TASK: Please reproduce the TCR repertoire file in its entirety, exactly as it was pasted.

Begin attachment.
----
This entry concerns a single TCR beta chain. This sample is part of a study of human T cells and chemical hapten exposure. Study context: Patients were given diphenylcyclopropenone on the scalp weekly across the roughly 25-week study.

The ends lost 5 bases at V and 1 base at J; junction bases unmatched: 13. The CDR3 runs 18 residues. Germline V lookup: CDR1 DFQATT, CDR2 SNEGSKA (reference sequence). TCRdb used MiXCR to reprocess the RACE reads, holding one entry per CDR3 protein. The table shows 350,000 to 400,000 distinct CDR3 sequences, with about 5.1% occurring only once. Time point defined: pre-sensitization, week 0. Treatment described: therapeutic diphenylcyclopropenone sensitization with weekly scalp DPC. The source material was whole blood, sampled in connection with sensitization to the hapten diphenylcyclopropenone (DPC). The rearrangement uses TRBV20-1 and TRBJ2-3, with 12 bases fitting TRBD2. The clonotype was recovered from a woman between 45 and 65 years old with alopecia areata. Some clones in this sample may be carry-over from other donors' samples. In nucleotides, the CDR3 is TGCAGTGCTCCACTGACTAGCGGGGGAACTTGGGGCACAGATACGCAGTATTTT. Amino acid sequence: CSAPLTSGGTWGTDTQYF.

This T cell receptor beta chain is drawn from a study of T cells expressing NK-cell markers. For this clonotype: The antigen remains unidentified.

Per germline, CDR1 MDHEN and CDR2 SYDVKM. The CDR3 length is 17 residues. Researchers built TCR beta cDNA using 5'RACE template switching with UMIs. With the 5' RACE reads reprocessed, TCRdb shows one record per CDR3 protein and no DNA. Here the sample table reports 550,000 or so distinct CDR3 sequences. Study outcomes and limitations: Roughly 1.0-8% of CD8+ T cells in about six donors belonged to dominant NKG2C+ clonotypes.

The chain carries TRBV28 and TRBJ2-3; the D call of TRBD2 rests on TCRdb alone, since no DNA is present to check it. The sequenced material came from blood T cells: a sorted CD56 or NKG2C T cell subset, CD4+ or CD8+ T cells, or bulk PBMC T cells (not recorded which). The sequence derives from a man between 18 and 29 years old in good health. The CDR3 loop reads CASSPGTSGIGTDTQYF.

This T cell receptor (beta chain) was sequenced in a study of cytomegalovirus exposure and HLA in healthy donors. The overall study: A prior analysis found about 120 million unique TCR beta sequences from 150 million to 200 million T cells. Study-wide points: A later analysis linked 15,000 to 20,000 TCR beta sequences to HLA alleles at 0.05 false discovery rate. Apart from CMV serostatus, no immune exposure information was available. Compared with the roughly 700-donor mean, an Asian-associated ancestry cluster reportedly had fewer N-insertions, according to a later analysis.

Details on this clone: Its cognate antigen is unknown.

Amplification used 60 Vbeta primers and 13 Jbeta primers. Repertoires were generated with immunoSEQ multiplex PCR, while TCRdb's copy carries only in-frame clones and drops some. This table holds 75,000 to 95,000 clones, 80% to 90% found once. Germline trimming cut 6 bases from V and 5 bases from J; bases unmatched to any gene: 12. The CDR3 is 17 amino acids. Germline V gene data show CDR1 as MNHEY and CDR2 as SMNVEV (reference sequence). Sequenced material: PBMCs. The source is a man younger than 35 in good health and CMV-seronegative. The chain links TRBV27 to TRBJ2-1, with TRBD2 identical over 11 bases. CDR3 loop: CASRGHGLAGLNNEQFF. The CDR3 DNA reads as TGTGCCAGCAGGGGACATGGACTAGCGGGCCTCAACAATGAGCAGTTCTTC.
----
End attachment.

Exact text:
This entry concerns a single TCR beta chain. This sample is part of a study of human T cells and chemical hapten exposure. Study context: Patients were given diphenylcyclopropenone on the scalp weekly across the roughly 25-week study.

The ends lost 5 bases at V and 1 base at J; junction bases unmatched: 13. The CDR3 runs 18 residues. Germline V lookup: CDR1 DFQATT, CDR2 SNEGSKA (reference sequence). TCRdb used MiXCR to reprocess the RACE reads, holding one entry per CDR3 protein. The table shows 350,000 to 400,000 distinct CDR3 sequences, with about 5.1% occurring only once. Time point defined: pre-sensitization, week 0. Treatment described: therapeutic diphenylcyclopropenone sensitization with weekly scalp DPC. The source material was whole blood, sampled in connection with sensitization to the hapten diphenylcyclopropenone (DPC). The rearrangement uses TRBV20-1 and TRBJ2-3, with 12 bases fitting TRBD2. The clonotype was recovered from a woman between 45 and 65 years old with alopecia areata. Some clones in this sample may be carry-over from other donors' samples. In nucleotides, the CDR3 is TGCAGTGCTCCACTGACTAGCGGGGGAACTTGGGGCACAGATACGCAGTATTTT. Amino acid sequence: CSAPLTSGGTWGTDTQYF.

This T cell receptor beta chain is drawn from a study of T cells expressing NK-cell markers. For this clonotype: The antigen remains unidentified.

Per germline, CDR1 MDHEN and CDR2 SYDVKM. The CDR3 length is 17 residues. Researchers built TCR beta cDNA using 5'RACE template switching with UMIs. With the 5' RACE reads reprocessed, TCRdb shows one record per CDR3 protein and no DNA. Here the sample table reports 550,000 or so distinct CDR3 sequences. Study outcomes and limitations: Roughly 1.0-8% of CD8+ T cells in about six donors belonged to dominant NKG2C+ clonotypes.

The chain carries TRBV28 and TRBJ2-3; the D call of TRBD2 rests on TCRdb alone, since no DNA is present to check it. The sequenced material came from blood T cells: a sorted CD56 or NKG2C T cell subset, CD4+ or CD8+ T cells, or bulk PBMC T cells (not recorded which). The sequence derives from a man between 18 and 29 years old in good health. The CDR3 loop reads CASSPGTSGIGTDTQYF.

This T cell receptor (beta chain) was sequenced in a study of cytomegalovirus exposure and HLA in healthy donors. The overall study: A prior analysis found about 120 million unique TCR beta sequences from 150 million to 200 million T cells. Study-wide points: A later analysis linked 15,000 to 20,000 TCR beta sequences to HLA alleles at 0.05 false discovery rate. Apart from CMV serostatus, no immune exposure information was available. Compared with the roughly 700-donor mean, an Asian-associated ancestry cluster reportedly had fewer N-insertions, according to a later analysis.

Details on this clone: Its cognate antigen is unknown.

Amplification used 60 Vbeta primers and 13 Jbeta primers. Repertoires were generated with immunoSEQ multiplex PCR, while TCRdb's copy carries only in-frame clones and drops some. This table holds 75,000 to 95,000 clones, 80% to 90% found once. Germline trimming cut 6 bases from V and 5 bases from J; bases unmatched to any gene: 12. The CDR3 is 17 amino acids. Germline V gene data show CDR1 as MNHEY and CDR2 as SMNVEV (reference sequence). Sequenced material: PBMCs. The source is a man younger than 35 in good health and CMV-seronegative. The chain links TRBV27 to TRBJ2-1, with TRBD2 identical over 11 bases. CDR3 loop: CASRGHGLAGLNNEQFF. The CDR3 DNA reads as TGTGCCAGCAGGGGACATGGACTAGCGGGCCTCAACAATGAGCAGTTCTTC.